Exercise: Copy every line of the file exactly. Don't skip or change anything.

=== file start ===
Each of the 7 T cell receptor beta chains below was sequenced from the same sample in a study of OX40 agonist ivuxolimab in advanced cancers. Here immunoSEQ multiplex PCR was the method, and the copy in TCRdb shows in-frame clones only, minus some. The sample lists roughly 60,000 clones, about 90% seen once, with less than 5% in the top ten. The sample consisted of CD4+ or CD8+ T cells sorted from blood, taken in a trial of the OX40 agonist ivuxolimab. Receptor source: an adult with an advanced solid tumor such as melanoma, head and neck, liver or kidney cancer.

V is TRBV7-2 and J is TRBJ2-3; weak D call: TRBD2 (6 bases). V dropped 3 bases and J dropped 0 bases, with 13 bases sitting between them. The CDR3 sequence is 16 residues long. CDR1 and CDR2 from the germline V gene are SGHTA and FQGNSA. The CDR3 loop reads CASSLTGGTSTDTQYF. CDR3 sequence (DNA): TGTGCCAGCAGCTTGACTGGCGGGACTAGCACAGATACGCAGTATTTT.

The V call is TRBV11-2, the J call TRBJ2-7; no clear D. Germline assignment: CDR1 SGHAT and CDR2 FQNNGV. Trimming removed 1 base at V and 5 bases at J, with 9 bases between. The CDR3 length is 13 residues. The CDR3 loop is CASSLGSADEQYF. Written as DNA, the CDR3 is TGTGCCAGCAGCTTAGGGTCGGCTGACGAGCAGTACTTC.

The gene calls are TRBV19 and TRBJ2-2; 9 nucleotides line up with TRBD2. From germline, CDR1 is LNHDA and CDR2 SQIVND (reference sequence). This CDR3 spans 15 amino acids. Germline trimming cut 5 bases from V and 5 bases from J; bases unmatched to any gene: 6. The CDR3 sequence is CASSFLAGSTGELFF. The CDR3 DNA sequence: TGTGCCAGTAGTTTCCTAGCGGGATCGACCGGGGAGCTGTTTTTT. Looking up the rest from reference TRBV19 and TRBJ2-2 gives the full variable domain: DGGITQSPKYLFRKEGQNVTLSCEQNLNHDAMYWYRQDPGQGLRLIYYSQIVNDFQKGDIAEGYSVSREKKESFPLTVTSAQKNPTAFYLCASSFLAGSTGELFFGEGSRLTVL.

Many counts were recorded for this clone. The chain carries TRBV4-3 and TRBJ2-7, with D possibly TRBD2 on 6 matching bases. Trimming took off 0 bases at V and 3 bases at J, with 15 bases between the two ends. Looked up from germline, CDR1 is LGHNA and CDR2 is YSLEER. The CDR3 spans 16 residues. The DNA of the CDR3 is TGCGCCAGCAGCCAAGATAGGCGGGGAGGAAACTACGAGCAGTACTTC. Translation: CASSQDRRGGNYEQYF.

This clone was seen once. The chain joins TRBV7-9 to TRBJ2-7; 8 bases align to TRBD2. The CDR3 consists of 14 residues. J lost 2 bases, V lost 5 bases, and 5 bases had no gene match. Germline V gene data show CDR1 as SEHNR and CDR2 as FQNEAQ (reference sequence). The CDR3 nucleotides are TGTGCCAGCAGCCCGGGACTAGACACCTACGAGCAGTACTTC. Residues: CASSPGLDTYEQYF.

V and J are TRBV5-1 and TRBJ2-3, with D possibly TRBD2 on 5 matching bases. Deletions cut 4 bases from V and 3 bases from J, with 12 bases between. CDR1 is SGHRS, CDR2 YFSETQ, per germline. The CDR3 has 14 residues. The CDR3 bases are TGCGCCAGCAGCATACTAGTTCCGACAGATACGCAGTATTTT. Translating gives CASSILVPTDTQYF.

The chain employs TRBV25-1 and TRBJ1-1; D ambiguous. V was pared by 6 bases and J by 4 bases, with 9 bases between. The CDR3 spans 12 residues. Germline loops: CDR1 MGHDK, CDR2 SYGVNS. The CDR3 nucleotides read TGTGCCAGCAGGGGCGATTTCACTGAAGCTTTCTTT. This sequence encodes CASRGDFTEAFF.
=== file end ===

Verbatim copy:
Each of the 7 T cell receptor beta chains below was sequenced from the same sample in a study of OX40 agonist ivuxolimab in advanced cancers. Here immunoSEQ multiplex PCR was the method, and the copy in TCRdb shows in-frame clones only, minus some. The sample lists roughly 60,000 clones, about 90% seen once, with less than 5% in the top ten. The sample consisted of CD4+ or CD8+ T cells sorted from blood, taken in a trial of the OX40 agonist ivuxolimab. Receptor source: an adult with an advanced solid tumor such as melanoma, head and neck, liver or kidney cancer.

V is TRBV7-2 and J is TRBJ2-3; weak D call: TRBD2 (6 bases). V dropped 3 bases and J dropped 0 bases, with 13 bases sitting between them. The CDR3 sequence is 16 residues long. CDR1 and CDR2 from the germline V gene are SGHTA and FQGNSA. The CDR3 loop reads CASSLTGGTSTDTQYF. CDR3 sequence (DNA): TGTGCCAGCAGCTTGACTGGCGGGACTAGCACAGATACGCAGTATTTT.

The V call is TRBV11-2, the J call TRBJ2-7; no clear D. Germline assignment: CDR1 SGHAT and CDR2 FQNNGV. Trimming removed 1 base at V and 5 bases at J, with 9 bases between. The CDR3 length is 13 residues. The CDR3 loop is CASSLGSADEQYF. Written as DNA, the CDR3 is TGTGCCAGCAGCTTAGGGTCGGCTGACGAGCAGTACTTC.

The gene calls are TRBV19 and TRBJ2-2; 9 nucleotides line up with TRBD2. From germline, CDR1 is LNHDA and CDR2 SQIVND (reference sequence). This CDR3 spans 15 amino acids. Germline trimming cut 5 bases from V and 5 bases from J; bases unmatched to any gene: 6. The CDR3 sequence is CASSFLAGSTGELFF. The CDR3 DNA sequence: TGTGCCAGTAGTTTCCTAGCGGGATCGACCGGGGAGCTGTTTTTT. Looking up the rest from reference TRBV19 and TRBJ2-2 gives the full variable domain: DGGITQSPKYLFRKEGQNVTLSCEQNLNHDAMYWYRQDPGQGLRLIYYSQIVNDFQKGDIAEGYSVSREKKESFPLTVTSAQKNPTAFYLCASSFLAGSTGELFFGEGSRLTVL.

Many counts were recorded for this clone. The chain carries TRBV4-3 and TRBJ2-7, with D possibly TRBD2 on 6 matching bases. Trimming took off 0 bases at V and 3 bases at J, with 15 bases between the two ends. Looked up from germline, CDR1 is LGHNA and CDR2 is YSLEER. The CDR3 spans 16 residues. The DNA of the CDR3 is TGCGCCAGCAGCCAAGATAGGCGGGGAGGAAACTACGAGCAGTACTTC. Translation: CASSQDRRGGNYEQYF.

This clone was seen once. The chain joins TRBV7-9 to TRBJ2-7; 8 bases align to TRBD2. The CDR3 consists of 14 residues. J lost 2 bases, V lost 5 bases, and 5 bases had no gene match. Germline V gene data show CDR1 as SEHNR and CDR2 as FQNEAQ (reference sequence). The CDR3 nucleotides are TGTGCCAGCAGCCCGGGACTAGACACCTACGAGCAGTACTTC. Residues: CASSPGLDTYEQYF.

V and J are TRBV5-1 and TRBJ2-3, with D possibly TRBD2 on 5 matching bases. Deletions cut 4 bases from V and 3 bases from J, with 12 bases between. CDR1 is SGHRS, CDR2 YFSETQ, per germline. The CDR3 has 14 residues. The CDR3 bases are TGCGCCAGCAGCATACTAGTTCCGACAGATACGCAGTATTTT. Translating gives CASSILVPTDTQYF.

The chain employs TRBV25-1 and TRBJ1-1; D ambiguous. V was pared by 6 bases and J by 4 bases, with 9 bases between. The CDR3 spans 12 residues. Germline loops: CDR1 MGHDK, CDR2 SYGVNS. The CDR3 nucleotides read TGTGCCAGCAGGGGCGATTTCACTGAAGCTTTCTTT. This sequence encodes CASRGDFTEAFF.